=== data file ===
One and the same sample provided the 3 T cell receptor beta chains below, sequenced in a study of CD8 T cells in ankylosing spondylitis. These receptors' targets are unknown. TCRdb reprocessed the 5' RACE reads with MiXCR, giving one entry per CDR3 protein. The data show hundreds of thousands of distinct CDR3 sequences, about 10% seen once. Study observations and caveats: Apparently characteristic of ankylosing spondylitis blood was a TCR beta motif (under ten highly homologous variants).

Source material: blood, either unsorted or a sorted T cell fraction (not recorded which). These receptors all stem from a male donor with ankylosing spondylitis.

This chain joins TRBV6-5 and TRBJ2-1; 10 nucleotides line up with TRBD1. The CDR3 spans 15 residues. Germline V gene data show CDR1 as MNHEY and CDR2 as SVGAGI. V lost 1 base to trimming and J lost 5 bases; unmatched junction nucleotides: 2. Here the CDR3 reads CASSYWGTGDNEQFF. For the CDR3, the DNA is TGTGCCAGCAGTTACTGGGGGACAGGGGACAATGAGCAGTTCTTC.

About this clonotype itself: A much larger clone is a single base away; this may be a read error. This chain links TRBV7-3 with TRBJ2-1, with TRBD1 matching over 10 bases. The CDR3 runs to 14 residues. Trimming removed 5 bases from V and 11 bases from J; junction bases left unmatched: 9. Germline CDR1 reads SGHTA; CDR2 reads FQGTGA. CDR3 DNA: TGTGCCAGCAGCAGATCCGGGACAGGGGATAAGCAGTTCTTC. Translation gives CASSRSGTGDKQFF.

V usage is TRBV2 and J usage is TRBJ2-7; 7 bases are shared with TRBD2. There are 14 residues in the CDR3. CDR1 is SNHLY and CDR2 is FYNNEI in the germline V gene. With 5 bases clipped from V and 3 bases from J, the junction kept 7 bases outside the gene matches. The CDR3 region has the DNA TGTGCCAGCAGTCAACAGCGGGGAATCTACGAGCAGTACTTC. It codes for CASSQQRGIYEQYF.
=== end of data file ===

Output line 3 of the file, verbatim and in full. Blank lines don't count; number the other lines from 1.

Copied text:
This chain joins TRBV6-5 and TRBJ2-1; 10 nucleotides line up with TRBD1. The CDR3 spans 15 residues. Germline V gene data show CDR1 as MNHEY and CDR2 as SVGAGI. V lost 1 base to trimming and J lost 5 bases; unmatched junction nucleotides: 2. Here the CDR3 reads CASSYWGTGDNEQFF. For the CDR3, the DNA is TGTGCCAGCAGTTACTGGGGGACAGGGGACAATGAGCAGTTCTTC.